And here's me thinking that I was talking to an adolescent! Actually, for all your seniority in terms of children I can probably give to 10 or more years.
Just a little background then so you know what we are doing in case the college kids ask questions.
There are two ways of controlling wireless cards in Linux, native drivers and ndiswrapper.
The latter, as its name suggests, wraps itself around the windows driver for your card and overcomes the lack of linux drivers that way. Some distributions make it easier than others to set up. As you know, Fedora is very much aimed at Open Source software and tries not to taint it with things that are encumbered by licence or other legal restrictions. ndiswrapper works with lots of cards but is continually being updated to work with different windows drivers so it won't work with just anything.
Some cards/chipsets are so popular that open source drivers are being developed for them. The amount of co-operation given by the manufacturers varies. Intel for example seem to have been very co-operative and there are drivers for their 2200-3945-4965 ranges within Fedora and they work right out of the box.
Broadcom are more difficult and although there is now an open source driver developed independently of the company, the company haven't made the firmware that needs to be loaded into the card freely available. Hence the b43 drivers have made it into the Linux kernel and into Fedora but we still have to get the firmware from a source external to Fedora and integrate it to get the card working.
The b43 driver is relatively new. In Fedora 7 we had its predecessor the bcm43xx driver which I never managed to get to work reliably with my 4318 card and so had to use ndiswrapper. With the advent of the b43 though my card has worked well and easily.
That has come about at the same time as something called NetworkManager has been improved and which now makes connecting to wireless networks almost as easy as in Windows.
The provisos are that the broadcast identity of your access point is not hidden, you must not be using static ip addresses and some people have reported difficulty with WPA2 encryption. Though I believe that latter may not be the case in the most recent versions, which you will now have if you've updated your system.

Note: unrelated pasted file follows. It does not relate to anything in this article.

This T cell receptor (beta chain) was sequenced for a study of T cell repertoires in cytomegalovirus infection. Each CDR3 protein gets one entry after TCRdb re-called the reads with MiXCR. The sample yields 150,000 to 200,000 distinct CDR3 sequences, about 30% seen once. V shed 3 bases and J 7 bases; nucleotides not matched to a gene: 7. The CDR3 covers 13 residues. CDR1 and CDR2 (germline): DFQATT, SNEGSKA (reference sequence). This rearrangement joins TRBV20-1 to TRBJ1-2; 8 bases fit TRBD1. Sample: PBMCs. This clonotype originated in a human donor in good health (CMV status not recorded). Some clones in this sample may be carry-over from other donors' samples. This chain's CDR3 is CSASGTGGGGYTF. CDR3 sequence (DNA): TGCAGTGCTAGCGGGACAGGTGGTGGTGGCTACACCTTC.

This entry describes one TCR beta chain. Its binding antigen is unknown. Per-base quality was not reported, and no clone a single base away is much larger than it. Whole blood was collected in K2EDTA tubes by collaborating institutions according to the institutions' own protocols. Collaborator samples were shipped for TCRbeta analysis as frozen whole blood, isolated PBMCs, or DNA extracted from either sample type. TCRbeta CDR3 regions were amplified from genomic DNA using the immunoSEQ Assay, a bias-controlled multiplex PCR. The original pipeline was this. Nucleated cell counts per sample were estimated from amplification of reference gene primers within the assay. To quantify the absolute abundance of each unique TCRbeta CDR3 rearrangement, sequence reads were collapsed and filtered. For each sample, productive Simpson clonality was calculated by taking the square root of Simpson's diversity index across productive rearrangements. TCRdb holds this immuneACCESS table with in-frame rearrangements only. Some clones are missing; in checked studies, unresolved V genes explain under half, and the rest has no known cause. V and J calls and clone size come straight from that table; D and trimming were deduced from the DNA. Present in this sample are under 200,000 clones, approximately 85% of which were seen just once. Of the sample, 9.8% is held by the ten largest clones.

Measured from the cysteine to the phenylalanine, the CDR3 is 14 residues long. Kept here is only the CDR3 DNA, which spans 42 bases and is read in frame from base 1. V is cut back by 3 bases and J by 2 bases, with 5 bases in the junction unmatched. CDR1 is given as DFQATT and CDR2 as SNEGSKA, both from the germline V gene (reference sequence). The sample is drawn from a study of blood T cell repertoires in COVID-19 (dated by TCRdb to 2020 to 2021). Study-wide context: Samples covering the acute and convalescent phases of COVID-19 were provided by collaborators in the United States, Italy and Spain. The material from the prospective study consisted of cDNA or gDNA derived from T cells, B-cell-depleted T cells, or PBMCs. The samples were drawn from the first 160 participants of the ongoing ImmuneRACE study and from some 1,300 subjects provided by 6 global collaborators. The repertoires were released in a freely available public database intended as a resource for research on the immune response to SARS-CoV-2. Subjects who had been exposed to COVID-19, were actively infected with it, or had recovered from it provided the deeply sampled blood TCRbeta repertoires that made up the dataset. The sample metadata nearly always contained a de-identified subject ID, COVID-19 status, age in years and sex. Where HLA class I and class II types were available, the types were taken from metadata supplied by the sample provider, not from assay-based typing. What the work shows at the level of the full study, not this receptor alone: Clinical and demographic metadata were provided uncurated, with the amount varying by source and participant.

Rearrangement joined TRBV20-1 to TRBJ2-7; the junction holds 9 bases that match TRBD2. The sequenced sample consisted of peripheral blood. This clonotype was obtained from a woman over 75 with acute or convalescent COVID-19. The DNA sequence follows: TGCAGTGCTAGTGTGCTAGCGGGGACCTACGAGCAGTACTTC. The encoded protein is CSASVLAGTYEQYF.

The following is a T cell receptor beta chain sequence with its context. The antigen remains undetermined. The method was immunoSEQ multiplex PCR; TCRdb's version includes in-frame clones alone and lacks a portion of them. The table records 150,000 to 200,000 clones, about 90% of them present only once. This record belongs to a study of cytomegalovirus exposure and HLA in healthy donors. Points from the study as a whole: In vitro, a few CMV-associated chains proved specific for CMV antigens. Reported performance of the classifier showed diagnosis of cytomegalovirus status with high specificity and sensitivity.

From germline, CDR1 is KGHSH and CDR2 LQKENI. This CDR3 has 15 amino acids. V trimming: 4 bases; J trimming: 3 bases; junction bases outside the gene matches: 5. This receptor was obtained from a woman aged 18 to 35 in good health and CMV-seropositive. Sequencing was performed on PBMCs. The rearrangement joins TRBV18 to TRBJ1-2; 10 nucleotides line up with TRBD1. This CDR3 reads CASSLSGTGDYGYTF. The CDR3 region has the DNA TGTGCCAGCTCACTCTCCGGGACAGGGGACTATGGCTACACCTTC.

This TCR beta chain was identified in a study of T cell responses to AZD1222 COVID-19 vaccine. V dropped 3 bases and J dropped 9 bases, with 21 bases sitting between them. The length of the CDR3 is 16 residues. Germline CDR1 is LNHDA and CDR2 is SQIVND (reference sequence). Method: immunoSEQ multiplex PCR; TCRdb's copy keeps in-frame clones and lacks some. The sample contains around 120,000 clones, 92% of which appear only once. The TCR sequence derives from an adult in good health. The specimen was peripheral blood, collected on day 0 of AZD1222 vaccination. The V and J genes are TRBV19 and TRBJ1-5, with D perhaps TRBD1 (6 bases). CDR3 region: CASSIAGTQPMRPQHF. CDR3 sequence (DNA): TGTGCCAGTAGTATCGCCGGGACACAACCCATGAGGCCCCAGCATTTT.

It should be relatively easy now, below are my standard instructions for setting up a broadcom card.
Download this file and put it into a directory somewhere:
Acquire full root rights over your machine with this command in a terminal window:
That's a space and a minus sign after the su. It gives you full root rights over your machine rather than just root rights over your ordinary users environment without it.
Use the cd command to navigate into the directory where you downloaded the above file. Issue the command:
tar xjf broadcom-wl-188.8.131.52.tar.bz2
That unpacks the file archive you downloaded and will create you a new directory where you are working called 'broadcom-wl-184.108.40.206'.
cd into that and then the 'driver' directory within that and use the command:
b43-fwcutter -w /lib/firmware wl_apsta_mimo.o
That cuts the required firmware for your card from the downloaded file and places it in the correct place for the b43 driver to find it.
Check and see if you have NetworkManager showing on the top Gnome Panel to the right in the notification area. If you have ignore the next part.
Go to the "Gnome System Menu - Administration - Services", tick NetworkManager and NetworkMangerDispatcher, make sure they are started and the settings are saved so they start at next boot.
Restart the machine and left clicking on the NetworkManager icon should bring up a list of wireless access points to connect to.
If it doesn't work there are a couple of possible things we may need to alter, mine worked without them though so we'll not complicate things if we don't need to.
I'll be looking for any questions you may have.